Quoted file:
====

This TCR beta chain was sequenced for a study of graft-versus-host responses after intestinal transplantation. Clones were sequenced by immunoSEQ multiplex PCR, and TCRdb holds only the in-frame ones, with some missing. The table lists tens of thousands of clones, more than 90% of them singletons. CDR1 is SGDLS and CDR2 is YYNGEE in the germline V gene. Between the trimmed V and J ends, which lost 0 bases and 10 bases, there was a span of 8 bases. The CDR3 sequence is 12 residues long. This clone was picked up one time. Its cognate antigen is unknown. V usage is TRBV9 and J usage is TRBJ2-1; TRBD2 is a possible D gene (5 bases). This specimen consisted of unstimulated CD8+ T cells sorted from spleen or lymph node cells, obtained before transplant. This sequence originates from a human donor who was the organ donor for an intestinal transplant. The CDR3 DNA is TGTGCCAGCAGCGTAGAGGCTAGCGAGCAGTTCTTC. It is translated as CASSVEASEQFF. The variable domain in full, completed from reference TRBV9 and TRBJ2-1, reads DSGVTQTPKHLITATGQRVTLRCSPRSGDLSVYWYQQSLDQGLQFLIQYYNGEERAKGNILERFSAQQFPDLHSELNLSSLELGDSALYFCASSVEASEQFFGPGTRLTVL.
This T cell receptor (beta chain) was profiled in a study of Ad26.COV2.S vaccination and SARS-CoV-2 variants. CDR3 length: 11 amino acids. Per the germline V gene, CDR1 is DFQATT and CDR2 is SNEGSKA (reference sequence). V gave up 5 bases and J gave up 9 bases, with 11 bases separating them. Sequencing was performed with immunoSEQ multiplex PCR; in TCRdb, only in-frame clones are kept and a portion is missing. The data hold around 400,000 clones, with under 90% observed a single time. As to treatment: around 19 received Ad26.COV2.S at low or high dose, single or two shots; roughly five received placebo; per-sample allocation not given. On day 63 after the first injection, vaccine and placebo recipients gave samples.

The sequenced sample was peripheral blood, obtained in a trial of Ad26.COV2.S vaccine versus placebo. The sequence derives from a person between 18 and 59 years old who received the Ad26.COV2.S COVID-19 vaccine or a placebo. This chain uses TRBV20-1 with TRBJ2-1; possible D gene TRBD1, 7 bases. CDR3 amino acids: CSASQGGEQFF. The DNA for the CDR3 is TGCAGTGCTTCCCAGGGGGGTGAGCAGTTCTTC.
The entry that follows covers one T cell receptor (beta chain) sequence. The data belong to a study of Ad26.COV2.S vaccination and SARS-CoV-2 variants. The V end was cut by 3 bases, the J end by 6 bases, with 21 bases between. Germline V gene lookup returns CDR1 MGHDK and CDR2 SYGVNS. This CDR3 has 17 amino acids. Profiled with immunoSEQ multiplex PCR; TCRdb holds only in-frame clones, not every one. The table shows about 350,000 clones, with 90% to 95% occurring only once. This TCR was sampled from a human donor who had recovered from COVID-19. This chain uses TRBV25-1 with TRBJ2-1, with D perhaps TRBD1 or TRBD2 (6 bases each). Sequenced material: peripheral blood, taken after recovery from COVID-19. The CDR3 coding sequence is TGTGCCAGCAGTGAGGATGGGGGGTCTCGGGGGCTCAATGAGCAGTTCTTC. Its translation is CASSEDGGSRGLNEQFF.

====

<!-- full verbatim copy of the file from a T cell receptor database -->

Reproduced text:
This TCR beta chain was sequenced for a study of graft-versus-host responses after intestinal transplantation. Clones were sequenced by immunoSEQ multiplex PCR, and TCRdb holds only the in-frame ones, with some missing. The table lists tens of thousands of clones, more than 90% of them singletons. CDR1 is SGDLS and CDR2 is YYNGEE in the germline V gene. Between the trimmed V and J ends, which lost 0 bases and 10 bases, there was a span of 8 bases. The CDR3 sequence is 12 residues long. This clone was picked up one time. Its cognate antigen is unknown. V usage is TRBV9 and J usage is TRBJ2-1; TRBD2 is a possible D gene (5 bases). This specimen consisted of unstimulated CD8+ T cells sorted from spleen or lymph node cells, obtained before transplant. This sequence originates from a human donor who was the organ donor for an intestinal transplant. The CDR3 DNA is TGTGCCAGCAGCGTAGAGGCTAGCGAGCAGTTCTTC. It is translated as CASSVEASEQFF. The variable domain in full, completed from reference TRBV9 and TRBJ2-1, reads DSGVTQTPKHLITATGQRVTLRCSPRSGDLSVYWYQQSLDQGLQFLIQYYNGEERAKGNILERFSAQQFPDLHSELNLSSLELGDSALYFCASSVEASEQFFGPGTRLTVL.
This T cell receptor (beta chain) was profiled in a study of Ad26.COV2.S vaccination and SARS-CoV-2 variants. CDR3 length: 11 amino acids. Per the germline V gene, CDR1 is DFQATT and CDR2 is SNEGSKA (reference sequence). V gave up 5 bases and J gave up 9 bases, with 11 bases separating them. Sequencing was performed with immunoSEQ multiplex PCR; in TCRdb, only in-frame clones are kept and a portion is missing. The data hold around 400,000 clones, with under 90% observed a single time. As to treatment: around 19 received Ad26.COV2.S at low or high dose, single or two shots; roughly five received placebo; per-sample allocation not given. On day 63 after the first injection, vaccine and placebo recipients gave samples.

The sequenced sample was peripheral blood, obtained in a trial of Ad26.COV2.S vaccine versus placebo. The sequence derives from a person between 18 and 59 years old who received the Ad26.COV2.S COVID-19 vaccine or a placebo. This chain uses TRBV20-1 with TRBJ2-1; possible D gene TRBD1, 7 bases. CDR3 amino acids: CSASQGGEQFF. The DNA for the CDR3 is TGCAGTGCTTCCCAGGGGGGTGAGCAGTTCTTC.
The entry that follows covers one T cell receptor (beta chain) sequence. The data belong to a study of Ad26.COV2.S vaccination and SARS-CoV-2 variants. The V end was cut by 3 bases, the J end by 6 bases, with 21 bases between. Germline V gene lookup returns CDR1 MGHDK and CDR2 SYGVNS. This CDR3 has 17 amino acids. Profiled with immunoSEQ multiplex PCR; TCRdb holds only in-frame clones, not every one. The table shows about 350,000 clones, with 90% to 95% occurring only once. This TCR was sampled from a human donor who had recovered from COVID-19. This chain uses TRBV25-1 with TRBJ2-1, with D perhaps TRBD1 or TRBD2 (6 bases each). Sequenced material: peripheral blood, taken after recovery from COVID-19. The CDR3 coding sequence is TGTGCCAGCAGTGAGGATGGGGGGTCTCGGGGGCTCAATGAGCAGTTCTTC. Its translation is CASSEDGGSRGLNEQFF.